Short for Super Sport, the SS designation was first applied on a performance variant of the 1961 Chevrolet Impala and would eventually appear on a handful of the automaker’s other models, both here and overseas.
Now, a patent filing with the U.S. Patent and Trademark Office has revealed that GM has applied for a trademark for “SS”.
As Autoblog points out, using SS as a model variant or trim level doesn’t normally warrant trademark protection, so why has GM decided to do it now? It may have to do with the recent announcement of Chevrolet launching a new nameplate, which it will use on both a showroom model and its 2013 NASCAR Sprint Cup race car.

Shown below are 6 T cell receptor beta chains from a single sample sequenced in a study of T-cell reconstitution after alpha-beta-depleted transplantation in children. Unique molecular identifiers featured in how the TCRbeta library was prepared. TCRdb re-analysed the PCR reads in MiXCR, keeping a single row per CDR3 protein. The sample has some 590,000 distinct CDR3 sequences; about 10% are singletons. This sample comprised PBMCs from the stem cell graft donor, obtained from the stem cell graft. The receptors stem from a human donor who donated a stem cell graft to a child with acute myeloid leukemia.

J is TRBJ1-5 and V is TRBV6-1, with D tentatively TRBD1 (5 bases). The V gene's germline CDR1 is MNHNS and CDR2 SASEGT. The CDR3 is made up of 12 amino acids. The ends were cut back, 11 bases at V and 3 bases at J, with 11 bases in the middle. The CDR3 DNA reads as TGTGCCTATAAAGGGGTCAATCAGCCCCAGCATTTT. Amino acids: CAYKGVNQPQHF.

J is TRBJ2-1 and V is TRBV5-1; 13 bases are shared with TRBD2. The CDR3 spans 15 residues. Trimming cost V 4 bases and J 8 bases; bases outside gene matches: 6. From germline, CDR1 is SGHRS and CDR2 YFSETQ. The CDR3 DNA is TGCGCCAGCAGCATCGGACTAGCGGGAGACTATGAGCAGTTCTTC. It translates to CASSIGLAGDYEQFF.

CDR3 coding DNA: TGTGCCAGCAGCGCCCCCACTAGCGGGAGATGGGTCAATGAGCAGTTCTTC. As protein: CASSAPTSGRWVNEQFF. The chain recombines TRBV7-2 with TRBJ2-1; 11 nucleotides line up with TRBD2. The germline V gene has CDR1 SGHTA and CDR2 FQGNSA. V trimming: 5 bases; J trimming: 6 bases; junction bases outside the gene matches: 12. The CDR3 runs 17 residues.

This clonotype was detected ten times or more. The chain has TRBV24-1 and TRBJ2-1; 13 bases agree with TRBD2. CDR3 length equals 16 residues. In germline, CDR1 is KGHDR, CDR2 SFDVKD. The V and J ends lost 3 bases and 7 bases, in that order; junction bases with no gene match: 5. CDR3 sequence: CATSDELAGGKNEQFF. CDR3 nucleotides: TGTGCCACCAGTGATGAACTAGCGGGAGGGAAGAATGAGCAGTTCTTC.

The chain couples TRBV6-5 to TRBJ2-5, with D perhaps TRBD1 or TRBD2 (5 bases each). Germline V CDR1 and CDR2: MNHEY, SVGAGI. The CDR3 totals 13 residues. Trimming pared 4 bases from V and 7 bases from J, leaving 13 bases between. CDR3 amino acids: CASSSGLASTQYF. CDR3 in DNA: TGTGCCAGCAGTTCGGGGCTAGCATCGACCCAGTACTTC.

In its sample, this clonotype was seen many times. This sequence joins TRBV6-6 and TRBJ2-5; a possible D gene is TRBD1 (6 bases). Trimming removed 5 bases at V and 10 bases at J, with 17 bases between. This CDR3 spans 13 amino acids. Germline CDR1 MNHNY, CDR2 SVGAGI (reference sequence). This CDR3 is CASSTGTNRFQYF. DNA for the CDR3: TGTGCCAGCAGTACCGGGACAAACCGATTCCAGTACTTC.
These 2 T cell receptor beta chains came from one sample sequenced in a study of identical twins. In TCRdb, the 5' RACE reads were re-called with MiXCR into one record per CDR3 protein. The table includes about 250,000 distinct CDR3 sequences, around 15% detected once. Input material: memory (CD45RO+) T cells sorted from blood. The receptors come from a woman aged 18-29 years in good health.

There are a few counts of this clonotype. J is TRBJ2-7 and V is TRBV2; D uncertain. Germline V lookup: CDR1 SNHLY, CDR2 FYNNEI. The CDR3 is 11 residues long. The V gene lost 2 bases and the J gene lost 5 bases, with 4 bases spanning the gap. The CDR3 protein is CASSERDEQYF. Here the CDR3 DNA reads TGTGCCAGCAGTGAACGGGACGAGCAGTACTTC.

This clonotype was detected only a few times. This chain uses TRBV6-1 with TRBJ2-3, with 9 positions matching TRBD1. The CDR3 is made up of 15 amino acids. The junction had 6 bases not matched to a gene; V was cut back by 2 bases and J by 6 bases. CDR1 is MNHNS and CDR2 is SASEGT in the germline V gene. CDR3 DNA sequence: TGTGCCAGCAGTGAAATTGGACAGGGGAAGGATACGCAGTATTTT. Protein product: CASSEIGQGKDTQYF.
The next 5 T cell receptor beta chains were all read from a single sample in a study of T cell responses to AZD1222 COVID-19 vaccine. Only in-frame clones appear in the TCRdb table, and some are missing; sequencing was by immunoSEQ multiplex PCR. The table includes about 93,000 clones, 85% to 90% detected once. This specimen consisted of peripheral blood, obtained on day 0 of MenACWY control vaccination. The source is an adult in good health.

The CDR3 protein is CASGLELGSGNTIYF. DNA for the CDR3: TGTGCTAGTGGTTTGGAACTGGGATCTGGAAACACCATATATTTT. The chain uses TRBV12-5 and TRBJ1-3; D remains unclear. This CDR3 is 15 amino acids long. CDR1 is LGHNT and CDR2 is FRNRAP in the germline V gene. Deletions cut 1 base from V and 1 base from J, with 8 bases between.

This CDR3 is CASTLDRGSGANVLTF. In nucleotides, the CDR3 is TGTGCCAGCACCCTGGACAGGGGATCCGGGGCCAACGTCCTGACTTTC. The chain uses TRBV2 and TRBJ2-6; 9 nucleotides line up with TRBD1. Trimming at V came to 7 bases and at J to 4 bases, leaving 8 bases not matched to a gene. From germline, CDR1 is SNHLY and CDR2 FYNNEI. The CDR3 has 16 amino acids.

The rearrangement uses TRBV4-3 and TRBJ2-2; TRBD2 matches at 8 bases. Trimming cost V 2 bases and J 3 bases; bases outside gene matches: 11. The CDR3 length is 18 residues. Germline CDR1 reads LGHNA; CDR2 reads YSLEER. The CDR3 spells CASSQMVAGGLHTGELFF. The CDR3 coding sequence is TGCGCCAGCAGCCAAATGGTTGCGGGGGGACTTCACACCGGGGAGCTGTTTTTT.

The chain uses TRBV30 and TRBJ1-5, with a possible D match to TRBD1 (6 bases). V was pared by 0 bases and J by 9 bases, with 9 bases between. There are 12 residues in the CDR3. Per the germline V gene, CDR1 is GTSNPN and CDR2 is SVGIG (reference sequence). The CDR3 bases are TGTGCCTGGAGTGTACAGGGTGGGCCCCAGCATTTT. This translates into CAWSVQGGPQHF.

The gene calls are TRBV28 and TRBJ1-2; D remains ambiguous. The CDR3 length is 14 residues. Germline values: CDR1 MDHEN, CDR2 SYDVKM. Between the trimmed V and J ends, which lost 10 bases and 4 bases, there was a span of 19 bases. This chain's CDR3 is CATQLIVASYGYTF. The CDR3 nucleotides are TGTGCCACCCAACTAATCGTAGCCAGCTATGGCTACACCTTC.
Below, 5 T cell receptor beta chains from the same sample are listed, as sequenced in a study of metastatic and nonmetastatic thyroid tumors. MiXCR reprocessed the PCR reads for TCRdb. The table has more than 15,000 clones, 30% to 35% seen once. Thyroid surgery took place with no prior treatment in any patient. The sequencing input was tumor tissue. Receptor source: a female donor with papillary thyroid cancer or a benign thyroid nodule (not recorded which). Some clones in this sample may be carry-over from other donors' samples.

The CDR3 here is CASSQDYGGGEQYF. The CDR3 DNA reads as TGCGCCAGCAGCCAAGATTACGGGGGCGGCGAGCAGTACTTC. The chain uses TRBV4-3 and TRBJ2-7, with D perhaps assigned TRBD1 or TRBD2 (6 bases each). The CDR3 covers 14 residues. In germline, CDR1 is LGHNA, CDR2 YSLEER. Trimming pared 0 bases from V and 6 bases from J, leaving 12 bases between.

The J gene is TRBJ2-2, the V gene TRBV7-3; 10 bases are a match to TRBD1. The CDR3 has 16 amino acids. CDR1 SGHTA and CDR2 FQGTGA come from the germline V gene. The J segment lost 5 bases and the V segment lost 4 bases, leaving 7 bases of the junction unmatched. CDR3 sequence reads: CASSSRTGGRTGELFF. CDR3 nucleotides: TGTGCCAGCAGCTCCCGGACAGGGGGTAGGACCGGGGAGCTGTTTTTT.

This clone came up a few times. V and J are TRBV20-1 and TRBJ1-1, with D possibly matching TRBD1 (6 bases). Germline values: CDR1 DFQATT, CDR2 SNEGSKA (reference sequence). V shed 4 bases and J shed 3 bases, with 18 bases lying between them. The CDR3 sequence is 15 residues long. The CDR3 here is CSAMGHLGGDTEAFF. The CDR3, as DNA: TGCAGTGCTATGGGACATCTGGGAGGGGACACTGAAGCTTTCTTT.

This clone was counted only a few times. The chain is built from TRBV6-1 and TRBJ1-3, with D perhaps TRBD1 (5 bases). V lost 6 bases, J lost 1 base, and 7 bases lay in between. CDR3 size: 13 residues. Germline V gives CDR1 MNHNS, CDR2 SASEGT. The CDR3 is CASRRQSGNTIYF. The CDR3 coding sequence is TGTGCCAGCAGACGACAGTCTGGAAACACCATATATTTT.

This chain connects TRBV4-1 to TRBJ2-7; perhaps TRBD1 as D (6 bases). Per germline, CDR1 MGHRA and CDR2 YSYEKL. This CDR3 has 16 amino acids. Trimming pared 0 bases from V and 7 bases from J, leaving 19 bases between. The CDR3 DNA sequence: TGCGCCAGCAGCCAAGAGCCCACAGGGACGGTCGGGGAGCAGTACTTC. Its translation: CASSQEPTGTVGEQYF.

This makes sense as it’s long been rumored that the Chevrolet brand would one day launch a new performance flagship sedan positioned above the Impala. This new sedan, which at one point was believed to be called an SS, is expected to be a version of Australia’s Holden Commodore, which was last sold in the U.S. as the Pontiac G8 and is still sold, albeit in long-wheelbase form, as the Chevrolet Caprice police cruiser.
To further fuel the speculation fire, Holden is currently working on a facelifted version of its Commodore due towards the end of the year and this car, code-named the VF, is expected to styled more like a Chevrolet.
Stay tuned for an update.
2011 Holden Commodore SSV